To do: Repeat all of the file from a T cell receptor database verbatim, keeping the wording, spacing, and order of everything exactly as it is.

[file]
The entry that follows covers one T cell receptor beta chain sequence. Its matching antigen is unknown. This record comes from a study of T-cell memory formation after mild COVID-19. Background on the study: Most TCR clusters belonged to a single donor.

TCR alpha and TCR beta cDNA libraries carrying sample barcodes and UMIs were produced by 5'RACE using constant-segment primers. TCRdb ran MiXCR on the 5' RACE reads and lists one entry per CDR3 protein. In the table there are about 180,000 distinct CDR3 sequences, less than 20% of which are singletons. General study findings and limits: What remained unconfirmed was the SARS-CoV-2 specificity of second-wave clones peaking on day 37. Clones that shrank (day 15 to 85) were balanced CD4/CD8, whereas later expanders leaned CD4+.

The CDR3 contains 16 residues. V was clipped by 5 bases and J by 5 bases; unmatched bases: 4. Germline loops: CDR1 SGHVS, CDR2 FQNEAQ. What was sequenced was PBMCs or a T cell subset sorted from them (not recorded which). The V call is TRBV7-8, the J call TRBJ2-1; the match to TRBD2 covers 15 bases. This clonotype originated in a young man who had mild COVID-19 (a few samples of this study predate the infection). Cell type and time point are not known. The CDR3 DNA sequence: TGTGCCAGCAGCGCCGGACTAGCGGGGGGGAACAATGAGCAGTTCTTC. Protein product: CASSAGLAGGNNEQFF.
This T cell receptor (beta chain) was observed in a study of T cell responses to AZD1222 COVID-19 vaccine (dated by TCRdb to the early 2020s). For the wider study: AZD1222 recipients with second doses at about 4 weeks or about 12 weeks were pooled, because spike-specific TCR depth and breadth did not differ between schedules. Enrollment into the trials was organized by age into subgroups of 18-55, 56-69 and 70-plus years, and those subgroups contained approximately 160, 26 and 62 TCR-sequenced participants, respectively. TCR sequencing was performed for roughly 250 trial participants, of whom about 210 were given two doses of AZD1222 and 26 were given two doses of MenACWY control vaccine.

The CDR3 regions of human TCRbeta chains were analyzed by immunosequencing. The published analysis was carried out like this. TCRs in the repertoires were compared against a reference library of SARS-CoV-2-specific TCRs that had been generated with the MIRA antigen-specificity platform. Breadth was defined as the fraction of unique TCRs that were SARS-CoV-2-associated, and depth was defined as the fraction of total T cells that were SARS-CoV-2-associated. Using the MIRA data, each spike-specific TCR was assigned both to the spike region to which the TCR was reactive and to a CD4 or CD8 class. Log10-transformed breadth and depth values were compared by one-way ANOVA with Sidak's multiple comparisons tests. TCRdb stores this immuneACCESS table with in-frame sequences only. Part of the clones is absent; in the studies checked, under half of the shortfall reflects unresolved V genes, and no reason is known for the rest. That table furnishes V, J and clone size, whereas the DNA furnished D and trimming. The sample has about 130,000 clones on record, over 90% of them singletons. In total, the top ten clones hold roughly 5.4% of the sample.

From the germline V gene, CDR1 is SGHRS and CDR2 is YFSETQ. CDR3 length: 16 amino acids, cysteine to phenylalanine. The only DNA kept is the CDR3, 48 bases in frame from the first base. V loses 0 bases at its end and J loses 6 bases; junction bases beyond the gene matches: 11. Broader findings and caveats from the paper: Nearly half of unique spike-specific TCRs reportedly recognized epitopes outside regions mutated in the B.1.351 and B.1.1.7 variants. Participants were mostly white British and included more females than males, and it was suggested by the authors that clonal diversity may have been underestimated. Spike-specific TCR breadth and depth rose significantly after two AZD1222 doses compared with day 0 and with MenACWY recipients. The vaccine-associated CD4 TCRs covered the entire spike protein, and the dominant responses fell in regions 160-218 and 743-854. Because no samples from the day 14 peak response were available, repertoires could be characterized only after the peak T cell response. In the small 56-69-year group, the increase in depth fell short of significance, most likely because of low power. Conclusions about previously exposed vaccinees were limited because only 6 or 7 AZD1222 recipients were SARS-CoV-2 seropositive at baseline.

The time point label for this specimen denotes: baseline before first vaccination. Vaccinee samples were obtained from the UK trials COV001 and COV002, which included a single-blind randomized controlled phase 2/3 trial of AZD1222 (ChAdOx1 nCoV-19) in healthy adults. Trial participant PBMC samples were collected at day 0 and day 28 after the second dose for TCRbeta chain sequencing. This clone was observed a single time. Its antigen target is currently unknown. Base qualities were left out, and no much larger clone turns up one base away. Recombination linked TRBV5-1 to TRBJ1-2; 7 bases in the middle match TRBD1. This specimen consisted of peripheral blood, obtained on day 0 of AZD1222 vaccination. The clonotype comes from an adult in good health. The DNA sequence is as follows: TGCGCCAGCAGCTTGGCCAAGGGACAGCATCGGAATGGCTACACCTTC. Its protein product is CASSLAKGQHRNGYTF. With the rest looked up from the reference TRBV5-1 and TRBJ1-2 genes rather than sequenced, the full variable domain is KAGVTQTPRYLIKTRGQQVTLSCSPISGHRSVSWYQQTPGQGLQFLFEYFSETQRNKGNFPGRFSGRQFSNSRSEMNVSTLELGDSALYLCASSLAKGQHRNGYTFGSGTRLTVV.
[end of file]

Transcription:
The entry that follows covers one T cell receptor beta chain sequence. Its matching antigen is unknown. This record comes from a study of T-cell memory formation after mild COVID-19. Background on the study: Most TCR clusters belonged to a single donor.

TCR alpha and TCR beta cDNA libraries carrying sample barcodes and UMIs were produced by 5'RACE using constant-segment primers. TCRdb ran MiXCR on the 5' RACE reads and lists one entry per CDR3 protein. In the table there are about 180,000 distinct CDR3 sequences, less than 20% of which are singletons. General study findings and limits: What remained unconfirmed was the SARS-CoV-2 specificity of second-wave clones peaking on day 37. Clones that shrank (day 15 to 85) were balanced CD4/CD8, whereas later expanders leaned CD4+.

The CDR3 contains 16 residues. V was clipped by 5 bases and J by 5 bases; unmatched bases: 4. Germline loops: CDR1 SGHVS, CDR2 FQNEAQ. What was sequenced was PBMCs or a T cell subset sorted from them (not recorded which). The V call is TRBV7-8, the J call TRBJ2-1; the match to TRBD2 covers 15 bases. This clonotype originated in a young man who had mild COVID-19 (a few samples of this study predate the infection). Cell type and time point are not known. The CDR3 DNA sequence: TGTGCCAGCAGCGCCGGACTAGCGGGGGGGAACAATGAGCAGTTCTTC. Protein product: CASSAGLAGGNNEQFF.
This T cell receptor (beta chain) was observed in a study of T cell responses to AZD1222 COVID-19 vaccine (dated by TCRdb to the early 2020s). For the wider study: AZD1222 recipients with second doses at about 4 weeks or about 12 weeks were pooled, because spike-specific TCR depth and breadth did not differ between schedules. Enrollment into the trials was organized by age into subgroups of 18-55, 56-69 and 70-plus years, and those subgroups contained approximately 160, 26 and 62 TCR-sequenced participants, respectively. TCR sequencing was performed for roughly 250 trial participants, of whom about 210 were given two doses of AZD1222 and 26 were given two doses of MenACWY control vaccine.

The CDR3 regions of human TCRbeta chains were analyzed by immunosequencing. The published analysis was carried out like this. TCRs in the repertoires were compared against a reference library of SARS-CoV-2-specific TCRs that had been generated with the MIRA antigen-specificity platform. Breadth was defined as the fraction of unique TCRs that were SARS-CoV-2-associated, and depth was defined as the fraction of total T cells that were SARS-CoV-2-associated. Using the MIRA data, each spike-specific TCR was assigned both to the spike region to which the TCR was reactive and to a CD4 or CD8 class. Log10-transformed breadth and depth values were compared by one-way ANOVA with Sidak's multiple comparisons tests. TCRdb stores this immuneACCESS table with in-frame sequences only. Part of the clones is absent; in the studies checked, under half of the shortfall reflects unresolved V genes, and no reason is known for the rest. That table furnishes V, J and clone size, whereas the DNA furnished D and trimming. The sample has about 130,000 clones on record, over 90% of them singletons. In total, the top ten clones hold roughly 5.4% of the sample.

From the germline V gene, CDR1 is SGHRS and CDR2 is YFSETQ. CDR3 length: 16 amino acids, cysteine to phenylalanine. The only DNA kept is the CDR3, 48 bases in frame from the first base. V loses 0 bases at its end and J loses 6 bases; junction bases beyond the gene matches: 11. Broader findings and caveats from the paper: Nearly half of unique spike-specific TCRs reportedly recognized epitopes outside regions mutated in the B.1.351 and B.1.1.7 variants. Participants were mostly white British and included more females than males, and it was suggested by the authors that clonal diversity may have been underestimated. Spike-specific TCR breadth and depth rose significantly after two AZD1222 doses compared with day 0 and with MenACWY recipients. The vaccine-associated CD4 TCRs covered the entire spike protein, and the dominant responses fell in regions 160-218 and 743-854. Because no samples from the day 14 peak response were available, repertoires could be characterized only after the peak T cell response. In the small 56-69-year group, the increase in depth fell short of significance, most likely because of low power. Conclusions about previously exposed vaccinees were limited because only 6 or 7 AZD1222 recipients were SARS-CoV-2 seropositive at baseline.

The time point label for this specimen denotes: baseline before first vaccination. Vaccinee samples were obtained from the UK trials COV001 and COV002, which included a single-blind randomized controlled phase 2/3 trial of AZD1222 (ChAdOx1 nCoV-19) in healthy adults. Trial participant PBMC samples were collected at day 0 and day 28 after the second dose for TCRbeta chain sequencing. This clone was observed a single time. Its antigen target is currently unknown. Base qualities were left out, and no much larger clone turns up one base away. Recombination linked TRBV5-1 to TRBJ1-2; 7 bases in the middle match TRBD1. This specimen consisted of peripheral blood, obtained on day 0 of AZD1222 vaccination. The clonotype comes from an adult in good health. The DNA sequence is as follows: TGCGCCAGCAGCTTGGCCAAGGGACAGCATCGGAATGGCTACACCTTC. Its protein product is CASSLAKGQHRNGYTF. With the rest looked up from the reference TRBV5-1 and TRBJ1-2 genes rather than sequenced, the full variable domain is KAGVTQTPRYLIKTRGQQVTLSCSPISGHRSVSWYQQTPGQGLQFLFEYFSETQRNKGNFPGRFSGRQFSNSRSEMNVSTLELGDSALYLCASSLAKGQHRNGYTFGSGTRLTVV.